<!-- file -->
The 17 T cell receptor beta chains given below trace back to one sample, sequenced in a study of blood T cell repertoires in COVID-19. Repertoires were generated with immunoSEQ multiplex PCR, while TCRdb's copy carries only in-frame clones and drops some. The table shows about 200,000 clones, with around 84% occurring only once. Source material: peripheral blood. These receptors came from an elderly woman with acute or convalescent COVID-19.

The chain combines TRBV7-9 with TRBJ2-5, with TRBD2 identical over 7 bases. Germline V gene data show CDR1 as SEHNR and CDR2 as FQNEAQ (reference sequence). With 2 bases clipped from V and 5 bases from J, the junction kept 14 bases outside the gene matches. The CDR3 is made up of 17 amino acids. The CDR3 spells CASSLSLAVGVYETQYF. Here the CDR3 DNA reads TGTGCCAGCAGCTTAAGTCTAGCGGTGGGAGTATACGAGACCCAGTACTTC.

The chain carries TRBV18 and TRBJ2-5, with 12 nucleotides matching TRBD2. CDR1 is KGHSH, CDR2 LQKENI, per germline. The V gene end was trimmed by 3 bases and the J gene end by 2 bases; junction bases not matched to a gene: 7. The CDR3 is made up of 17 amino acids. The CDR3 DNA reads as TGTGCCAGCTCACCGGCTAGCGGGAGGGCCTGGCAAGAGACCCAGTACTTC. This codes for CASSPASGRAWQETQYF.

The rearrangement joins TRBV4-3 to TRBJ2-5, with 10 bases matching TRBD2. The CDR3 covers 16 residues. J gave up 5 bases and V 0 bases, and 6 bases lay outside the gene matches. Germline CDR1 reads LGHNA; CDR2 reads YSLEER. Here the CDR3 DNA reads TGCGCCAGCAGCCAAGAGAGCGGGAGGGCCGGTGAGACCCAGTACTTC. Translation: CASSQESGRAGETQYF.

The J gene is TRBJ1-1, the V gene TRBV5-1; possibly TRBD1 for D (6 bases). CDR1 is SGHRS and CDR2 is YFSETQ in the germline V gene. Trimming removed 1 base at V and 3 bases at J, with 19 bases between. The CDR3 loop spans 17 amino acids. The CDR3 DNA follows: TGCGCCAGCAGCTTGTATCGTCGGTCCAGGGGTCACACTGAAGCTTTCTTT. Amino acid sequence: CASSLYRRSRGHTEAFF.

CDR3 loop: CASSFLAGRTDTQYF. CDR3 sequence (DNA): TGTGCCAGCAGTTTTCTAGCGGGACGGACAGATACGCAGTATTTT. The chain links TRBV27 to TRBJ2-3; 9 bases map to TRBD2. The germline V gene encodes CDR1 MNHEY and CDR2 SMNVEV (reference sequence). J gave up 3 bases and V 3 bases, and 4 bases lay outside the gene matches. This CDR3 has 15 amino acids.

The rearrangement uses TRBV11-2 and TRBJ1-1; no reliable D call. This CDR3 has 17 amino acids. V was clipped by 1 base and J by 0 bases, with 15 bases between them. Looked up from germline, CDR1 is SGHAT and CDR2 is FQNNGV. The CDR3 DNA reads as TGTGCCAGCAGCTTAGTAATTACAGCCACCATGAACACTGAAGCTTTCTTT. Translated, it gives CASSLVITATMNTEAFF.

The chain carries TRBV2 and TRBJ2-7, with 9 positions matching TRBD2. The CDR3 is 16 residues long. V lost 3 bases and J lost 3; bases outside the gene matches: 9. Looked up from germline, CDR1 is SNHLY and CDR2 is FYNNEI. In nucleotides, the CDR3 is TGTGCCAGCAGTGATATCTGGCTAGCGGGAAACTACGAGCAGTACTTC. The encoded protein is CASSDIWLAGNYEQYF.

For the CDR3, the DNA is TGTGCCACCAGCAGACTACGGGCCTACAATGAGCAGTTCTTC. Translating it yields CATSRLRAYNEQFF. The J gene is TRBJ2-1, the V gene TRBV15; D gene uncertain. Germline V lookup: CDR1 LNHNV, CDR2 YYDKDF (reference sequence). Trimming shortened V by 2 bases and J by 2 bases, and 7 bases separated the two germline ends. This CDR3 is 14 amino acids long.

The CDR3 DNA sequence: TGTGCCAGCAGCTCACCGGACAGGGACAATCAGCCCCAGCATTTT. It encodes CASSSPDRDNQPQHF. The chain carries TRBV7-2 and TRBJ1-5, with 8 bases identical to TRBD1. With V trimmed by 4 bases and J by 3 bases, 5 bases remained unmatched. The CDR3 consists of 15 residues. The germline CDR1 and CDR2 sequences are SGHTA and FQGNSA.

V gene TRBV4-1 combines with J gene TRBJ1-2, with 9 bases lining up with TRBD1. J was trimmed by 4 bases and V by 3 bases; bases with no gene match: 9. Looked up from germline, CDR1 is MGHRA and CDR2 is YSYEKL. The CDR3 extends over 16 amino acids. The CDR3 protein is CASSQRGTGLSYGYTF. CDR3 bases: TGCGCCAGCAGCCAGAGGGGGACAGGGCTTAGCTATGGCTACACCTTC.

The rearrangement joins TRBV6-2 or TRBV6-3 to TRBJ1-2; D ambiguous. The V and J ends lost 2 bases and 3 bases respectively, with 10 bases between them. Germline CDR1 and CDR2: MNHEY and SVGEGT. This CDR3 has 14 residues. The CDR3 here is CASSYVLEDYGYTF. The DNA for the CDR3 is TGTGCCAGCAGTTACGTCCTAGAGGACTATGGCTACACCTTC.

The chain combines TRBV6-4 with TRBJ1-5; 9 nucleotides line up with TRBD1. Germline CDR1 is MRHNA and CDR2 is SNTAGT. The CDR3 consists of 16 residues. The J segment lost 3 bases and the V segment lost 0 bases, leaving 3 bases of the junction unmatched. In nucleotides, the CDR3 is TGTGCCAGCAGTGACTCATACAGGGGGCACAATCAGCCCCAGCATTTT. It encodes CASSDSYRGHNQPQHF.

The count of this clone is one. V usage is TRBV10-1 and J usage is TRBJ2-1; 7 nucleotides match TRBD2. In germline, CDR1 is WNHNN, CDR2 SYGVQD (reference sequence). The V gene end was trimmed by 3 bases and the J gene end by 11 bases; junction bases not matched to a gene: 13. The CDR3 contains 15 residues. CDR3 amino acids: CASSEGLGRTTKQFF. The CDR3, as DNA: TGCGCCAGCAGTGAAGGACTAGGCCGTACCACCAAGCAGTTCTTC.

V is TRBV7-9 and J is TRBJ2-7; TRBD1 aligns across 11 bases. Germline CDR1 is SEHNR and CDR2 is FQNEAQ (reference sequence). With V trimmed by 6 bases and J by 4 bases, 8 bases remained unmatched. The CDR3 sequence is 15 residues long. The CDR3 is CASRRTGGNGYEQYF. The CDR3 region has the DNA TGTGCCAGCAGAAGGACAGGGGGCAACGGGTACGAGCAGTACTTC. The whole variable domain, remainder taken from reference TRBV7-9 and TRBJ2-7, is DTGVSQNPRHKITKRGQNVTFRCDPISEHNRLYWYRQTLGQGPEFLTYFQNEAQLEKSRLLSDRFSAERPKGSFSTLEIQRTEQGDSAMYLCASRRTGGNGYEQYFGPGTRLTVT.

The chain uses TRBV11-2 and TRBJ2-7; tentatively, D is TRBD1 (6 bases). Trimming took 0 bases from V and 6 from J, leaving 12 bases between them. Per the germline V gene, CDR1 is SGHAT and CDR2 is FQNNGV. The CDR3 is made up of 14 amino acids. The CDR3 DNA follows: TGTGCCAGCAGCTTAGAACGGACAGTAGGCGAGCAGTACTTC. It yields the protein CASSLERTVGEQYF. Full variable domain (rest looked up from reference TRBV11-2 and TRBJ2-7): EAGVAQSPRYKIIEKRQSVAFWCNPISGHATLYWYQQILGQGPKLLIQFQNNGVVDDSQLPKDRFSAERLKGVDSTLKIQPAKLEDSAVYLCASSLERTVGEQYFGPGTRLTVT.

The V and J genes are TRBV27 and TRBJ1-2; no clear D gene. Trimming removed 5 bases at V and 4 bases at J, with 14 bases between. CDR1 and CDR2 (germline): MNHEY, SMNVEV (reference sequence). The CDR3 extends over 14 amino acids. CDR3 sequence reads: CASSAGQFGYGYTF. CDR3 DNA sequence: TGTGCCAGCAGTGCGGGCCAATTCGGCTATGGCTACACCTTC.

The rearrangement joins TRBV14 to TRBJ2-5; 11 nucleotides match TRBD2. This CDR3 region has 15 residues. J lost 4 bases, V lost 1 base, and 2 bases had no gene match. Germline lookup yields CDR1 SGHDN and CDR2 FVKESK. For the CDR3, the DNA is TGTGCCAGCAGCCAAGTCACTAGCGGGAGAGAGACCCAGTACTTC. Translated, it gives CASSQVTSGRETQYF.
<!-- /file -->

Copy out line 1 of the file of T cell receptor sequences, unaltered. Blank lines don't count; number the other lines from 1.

The 17 T cell receptor beta chains given below trace back to one sample, sequenced in a study of blood T cell repertoires in COVID-19. Repertoires were generated with immunoSEQ multiplex PCR, while TCRdb's copy carries only in-frame clones and drops some. The table shows about 200,000 clones, with around 84% occurring only once. Source material: peripheral blood. These receptors came from an elderly woman with acute or convalescent COVID-19.